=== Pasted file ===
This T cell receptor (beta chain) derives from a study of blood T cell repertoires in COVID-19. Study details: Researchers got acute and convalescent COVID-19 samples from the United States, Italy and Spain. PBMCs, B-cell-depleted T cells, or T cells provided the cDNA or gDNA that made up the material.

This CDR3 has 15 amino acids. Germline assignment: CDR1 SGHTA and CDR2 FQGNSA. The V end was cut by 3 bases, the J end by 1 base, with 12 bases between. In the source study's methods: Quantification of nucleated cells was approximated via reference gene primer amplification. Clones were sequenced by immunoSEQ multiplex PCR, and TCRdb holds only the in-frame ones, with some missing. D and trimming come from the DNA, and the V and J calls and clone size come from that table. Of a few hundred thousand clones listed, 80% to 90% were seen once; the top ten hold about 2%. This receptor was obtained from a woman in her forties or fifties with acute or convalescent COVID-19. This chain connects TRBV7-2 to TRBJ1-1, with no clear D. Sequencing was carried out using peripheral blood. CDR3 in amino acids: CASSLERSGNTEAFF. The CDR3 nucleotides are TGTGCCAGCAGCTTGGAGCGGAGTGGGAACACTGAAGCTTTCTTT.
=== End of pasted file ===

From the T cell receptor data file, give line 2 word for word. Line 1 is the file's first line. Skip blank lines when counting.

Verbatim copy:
This CDR3 has 15 amino acids. Germline assignment: CDR1 SGHTA and CDR2 FQGNSA. The V end was cut by 3 bases, the J end by 1 base, with 12 bases between. In the source study's methods: Quantification of nucleated cells was approximated via reference gene primer amplification. Clones were sequenced by immunoSEQ multiplex PCR, and TCRdb holds only the in-frame ones, with some missing. D and trimming come from the DNA, and the V and J calls and clone size come from that table. Of a few hundred thousand clones listed, 80% to 90% were seen once; the top ten hold about 2%. This receptor was obtained from a woman in her forties or fifties with acute or convalescent COVID-19. This chain connects TRBV7-2 to TRBJ1-1, with no clear D. Sequencing was carried out using peripheral blood. CDR3 in amino acids: CASSLERSGNTEAFF. The CDR3 nucleotides are TGTGCCAGCAGCTTGGAGCGGAGTGGGAACACTGAAGCTTTCTTT.